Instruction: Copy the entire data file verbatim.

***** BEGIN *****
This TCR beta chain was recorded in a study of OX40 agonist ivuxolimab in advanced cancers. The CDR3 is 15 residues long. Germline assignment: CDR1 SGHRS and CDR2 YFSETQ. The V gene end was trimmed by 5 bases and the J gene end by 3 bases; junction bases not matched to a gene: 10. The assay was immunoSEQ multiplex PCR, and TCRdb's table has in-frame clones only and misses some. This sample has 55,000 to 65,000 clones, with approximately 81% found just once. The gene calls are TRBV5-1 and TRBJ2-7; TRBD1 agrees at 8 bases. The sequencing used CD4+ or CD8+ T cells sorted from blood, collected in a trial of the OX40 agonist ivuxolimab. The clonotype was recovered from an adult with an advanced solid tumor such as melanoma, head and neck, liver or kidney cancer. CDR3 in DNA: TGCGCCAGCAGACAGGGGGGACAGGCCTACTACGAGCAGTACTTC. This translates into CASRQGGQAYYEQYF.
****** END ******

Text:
This TCR beta chain was recorded in a study of OX40 agonist ivuxolimab in advanced cancers. The CDR3 is 15 residues long. Germline assignment: CDR1 SGHRS and CDR2 YFSETQ. The V gene end was trimmed by 5 bases and the J gene end by 3 bases; junction bases not matched to a gene: 10. The assay was immunoSEQ multiplex PCR, and TCRdb's table has in-frame clones only and misses some. This sample has 55,000 to 65,000 clones, with approximately 81% found just once. The gene calls are TRBV5-1 and TRBJ2-7; TRBD1 agrees at 8 bases. The sequencing used CD4+ or CD8+ T cells sorted from blood, collected in a trial of the OX40 agonist ivuxolimab. The clonotype was recovered from an adult with an advanced solid tumor such as melanoma, head and neck, liver or kidney cancer. CDR3 in DNA: TGCGCCAGCAGACAGGGGGGACAGGCCTACTACGAGCAGTACTTC. This translates into CASRQGGQAYYEQYF.